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I just completed another hardware spec. Like every hardware spec I’ve done in the past six years, I spent a while tweaking CPU, memory and disk. I could spend an entire day playing with the various RAID configurations for performance versus cost. If I add lots of spindles to a system, I increase performance, but also drive up cost dramatically.

There’s nothing glamorous about hardware. Despite the fact that we want it to be glamorous (and the hardware vendors even more so!), it’s just not. Customers aren’t incredibly impressed by all the flashing lights. The moment that server goes into place, the investment becomes one entirely of business need.   

As IT people, we often get very obsessed with the flashing lights. The new hardware, the latest software, the best smart phone. While to us as IT people these are very exciting, to our customers these are just costs. Business people are more interested in money: making more or spending less. That’s the flashing lights that they chase.  

This distinction is important to consider when looking at a virtualization solution. Often, virtualization requires more significant hardware investment initially. A customer may be required to purchase a system with more horsepower than they have previously purchased. It is not uncommon to need 12 or 24 gigabytes of RAM in a virtualized solution, and customers may not be used to purchasing systems like this.

Focusing on the actual “total cost of ownership,” as much as that is an overused phrase, is critical. A single, integrated system will draw less power, especially with newer green systems over prior generations. The system will require less cooling, will run more efficiently, and in the long term will require less hardware maintenance.  There are fewer parts to break, less spindles to have problems with, and physical space can be conserved.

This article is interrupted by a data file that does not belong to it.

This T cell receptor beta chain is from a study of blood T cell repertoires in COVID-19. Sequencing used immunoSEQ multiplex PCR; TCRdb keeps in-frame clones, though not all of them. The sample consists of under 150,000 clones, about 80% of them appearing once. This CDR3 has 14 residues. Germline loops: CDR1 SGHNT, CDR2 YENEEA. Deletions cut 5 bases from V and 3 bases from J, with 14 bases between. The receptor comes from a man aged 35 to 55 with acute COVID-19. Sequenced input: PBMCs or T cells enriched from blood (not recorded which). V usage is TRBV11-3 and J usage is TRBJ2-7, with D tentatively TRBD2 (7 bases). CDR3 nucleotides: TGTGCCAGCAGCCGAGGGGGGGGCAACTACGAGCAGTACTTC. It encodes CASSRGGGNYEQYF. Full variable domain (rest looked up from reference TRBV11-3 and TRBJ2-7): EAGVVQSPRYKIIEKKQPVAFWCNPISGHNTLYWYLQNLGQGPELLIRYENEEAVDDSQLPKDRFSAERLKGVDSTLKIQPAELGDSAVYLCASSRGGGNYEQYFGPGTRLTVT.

These add up to cost savings operationally. New systems can be deployed more easily, additionally resulting in savings.

Finally, these new systems can enable new capabilities. With available resources that can be deployed quickly, a business owner may be able to invest in a line of business application they hadn’t previously wanted to, or take budget intended for hardware and spend instead on new software. Need a CRM? Need document management? All more easily available with this new solution platform.

The key to success for the customer and for the solution provider is this focus on money. ROI, TCO, CapEx vs OpEx – this lingo has come into our industry trumping RAM, RPM, and MHz because the budget control for spending has moved from the CTO to the CFO. Remembering this and focusing on the business benefits of investing in virtualization will result in happier customers and more project spending.

Dave Sobel is the founder and CEO of Evolve Technologies, a consulting firm that provides information technology (IT) and computer networking services to the small business, faith-based and nonprofit communities in Washington D.C., Maryland and Virginia.

See more by Dave Sobel at:

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Book: Virtualization: Defined.  A Primer for the SMB Consultant